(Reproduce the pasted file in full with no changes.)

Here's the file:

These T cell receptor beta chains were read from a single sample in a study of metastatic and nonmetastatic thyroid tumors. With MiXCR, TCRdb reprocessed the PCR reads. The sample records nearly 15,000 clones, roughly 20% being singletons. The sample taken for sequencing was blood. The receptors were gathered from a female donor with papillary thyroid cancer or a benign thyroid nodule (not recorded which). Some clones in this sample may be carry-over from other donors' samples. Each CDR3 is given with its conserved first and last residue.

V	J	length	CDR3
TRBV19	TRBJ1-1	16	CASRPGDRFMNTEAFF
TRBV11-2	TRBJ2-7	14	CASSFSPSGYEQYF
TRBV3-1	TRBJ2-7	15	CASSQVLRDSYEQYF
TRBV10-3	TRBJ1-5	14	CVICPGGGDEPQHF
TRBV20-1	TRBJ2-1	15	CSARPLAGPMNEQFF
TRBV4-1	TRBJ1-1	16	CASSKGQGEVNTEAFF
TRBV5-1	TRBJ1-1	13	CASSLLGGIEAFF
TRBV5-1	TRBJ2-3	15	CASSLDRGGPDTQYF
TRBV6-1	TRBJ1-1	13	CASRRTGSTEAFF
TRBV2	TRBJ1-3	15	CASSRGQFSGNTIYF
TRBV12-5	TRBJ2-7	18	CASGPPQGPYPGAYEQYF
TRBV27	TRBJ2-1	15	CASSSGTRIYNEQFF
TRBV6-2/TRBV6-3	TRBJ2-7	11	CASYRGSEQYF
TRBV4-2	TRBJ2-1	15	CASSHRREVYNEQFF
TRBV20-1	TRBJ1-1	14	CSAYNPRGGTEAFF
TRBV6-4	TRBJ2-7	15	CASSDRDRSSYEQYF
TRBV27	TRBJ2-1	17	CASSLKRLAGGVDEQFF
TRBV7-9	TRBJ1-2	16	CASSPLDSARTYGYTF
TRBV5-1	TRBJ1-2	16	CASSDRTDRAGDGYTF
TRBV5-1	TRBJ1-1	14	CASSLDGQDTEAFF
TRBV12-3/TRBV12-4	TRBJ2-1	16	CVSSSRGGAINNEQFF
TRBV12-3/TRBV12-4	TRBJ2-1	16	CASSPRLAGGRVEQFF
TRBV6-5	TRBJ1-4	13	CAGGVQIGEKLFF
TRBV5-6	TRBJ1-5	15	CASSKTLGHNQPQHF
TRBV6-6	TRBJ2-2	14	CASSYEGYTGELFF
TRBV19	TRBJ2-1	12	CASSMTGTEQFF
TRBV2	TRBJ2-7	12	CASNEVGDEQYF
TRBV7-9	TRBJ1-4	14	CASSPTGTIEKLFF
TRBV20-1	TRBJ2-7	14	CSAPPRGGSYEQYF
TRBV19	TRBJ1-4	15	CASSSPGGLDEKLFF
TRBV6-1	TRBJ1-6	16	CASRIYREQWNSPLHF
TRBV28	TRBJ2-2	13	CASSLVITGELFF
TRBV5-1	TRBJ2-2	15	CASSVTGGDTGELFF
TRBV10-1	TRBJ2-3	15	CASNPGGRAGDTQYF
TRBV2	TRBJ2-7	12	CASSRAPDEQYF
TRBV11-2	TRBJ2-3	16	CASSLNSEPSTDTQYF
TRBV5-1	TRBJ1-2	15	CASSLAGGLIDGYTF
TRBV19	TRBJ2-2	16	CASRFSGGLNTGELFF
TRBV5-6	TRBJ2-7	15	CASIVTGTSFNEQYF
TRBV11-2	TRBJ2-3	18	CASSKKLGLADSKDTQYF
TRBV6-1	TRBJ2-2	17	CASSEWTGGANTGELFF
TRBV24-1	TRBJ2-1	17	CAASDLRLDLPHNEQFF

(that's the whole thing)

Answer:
These T cell receptor beta chains were read from a single sample in a study of metastatic and nonmetastatic thyroid tumors. With MiXCR, TCRdb reprocessed the PCR reads. The sample records nearly 15,000 clones, roughly 20% being singletons. The sample taken for sequencing was blood. The receptors were gathered from a female donor with papillary thyroid cancer or a benign thyroid nodule (not recorded which). Some clones in this sample may be carry-over from other donors' samples. Each CDR3 is given with its conserved first and last residue.

V	J	length	CDR3
TRBV19	TRBJ1-1	16	CASRPGDRFMNTEAFF
TRBV11-2	TRBJ2-7	14	CASSFSPSGYEQYF
TRBV3-1	TRBJ2-7	15	CASSQVLRDSYEQYF
TRBV10-3	TRBJ1-5	14	CVICPGGGDEPQHF
TRBV20-1	TRBJ2-1	15	CSARPLAGPMNEQFF
TRBV4-1	TRBJ1-1	16	CASSKGQGEVNTEAFF
TRBV5-1	TRBJ1-1	13	CASSLLGGIEAFF
TRBV5-1	TRBJ2-3	15	CASSLDRGGPDTQYF
TRBV6-1	TRBJ1-1	13	CASRRTGSTEAFF
TRBV2	TRBJ1-3	15	CASSRGQFSGNTIYF
TRBV12-5	TRBJ2-7	18	CASGPPQGPYPGAYEQYF
TRBV27	TRBJ2-1	15	CASSSGTRIYNEQFF
TRBV6-2/TRBV6-3	TRBJ2-7	11	CASYRGSEQYF
TRBV4-2	TRBJ2-1	15	CASSHRREVYNEQFF
TRBV20-1	TRBJ1-1	14	CSAYNPRGGTEAFF
TRBV6-4	TRBJ2-7	15	CASSDRDRSSYEQYF
TRBV27	TRBJ2-1	17	CASSLKRLAGGVDEQFF
TRBV7-9	TRBJ1-2	16	CASSPLDSARTYGYTF
TRBV5-1	TRBJ1-2	16	CASSDRTDRAGDGYTF
TRBV5-1	TRBJ1-1	14	CASSLDGQDTEAFF
TRBV12-3/TRBV12-4	TRBJ2-1	16	CVSSSRGGAINNEQFF
TRBV12-3/TRBV12-4	TRBJ2-1	16	CASSPRLAGGRVEQFF
TRBV6-5	TRBJ1-4	13	CAGGVQIGEKLFF
TRBV5-6	TRBJ1-5	15	CASSKTLGHNQPQHF
TRBV6-6	TRBJ2-2	14	CASSYEGYTGELFF
TRBV19	TRBJ2-1	12	CASSMTGTEQFF
TRBV2	TRBJ2-7	12	CASNEVGDEQYF
TRBV7-9	TRBJ1-4	14	CASSPTGTIEKLFF
TRBV20-1	TRBJ2-7	14	CSAPPRGGSYEQYF
TRBV19	TRBJ1-4	15	CASSSPGGLDEKLFF
TRBV6-1	TRBJ1-6	16	CASRIYREQWNSPLHF
TRBV28	TRBJ2-2	13	CASSLVITGELFF
TRBV5-1	TRBJ2-2	15	CASSVTGGDTGELFF
TRBV10-1	TRBJ2-3	15	CASNPGGRAGDTQYF
TRBV2	TRBJ2-7	12	CASSRAPDEQYF
TRBV11-2	TRBJ2-3	16	CASSLNSEPSTDTQYF
TRBV5-1	TRBJ1-2	15	CASSLAGGLIDGYTF
TRBV19	TRBJ2-2	16	CASRFSGGLNTGELFF
TRBV5-6	TRBJ2-7	15	CASIVTGTSFNEQYF
TRBV11-2	TRBJ2-3	18	CASSKKLGLADSKDTQYF
TRBV6-1	TRBJ2-2	17	CASSEWTGGANTGELFF
TRBV24-1	TRBJ2-1	17	CAASDLRLDLPHNEQFF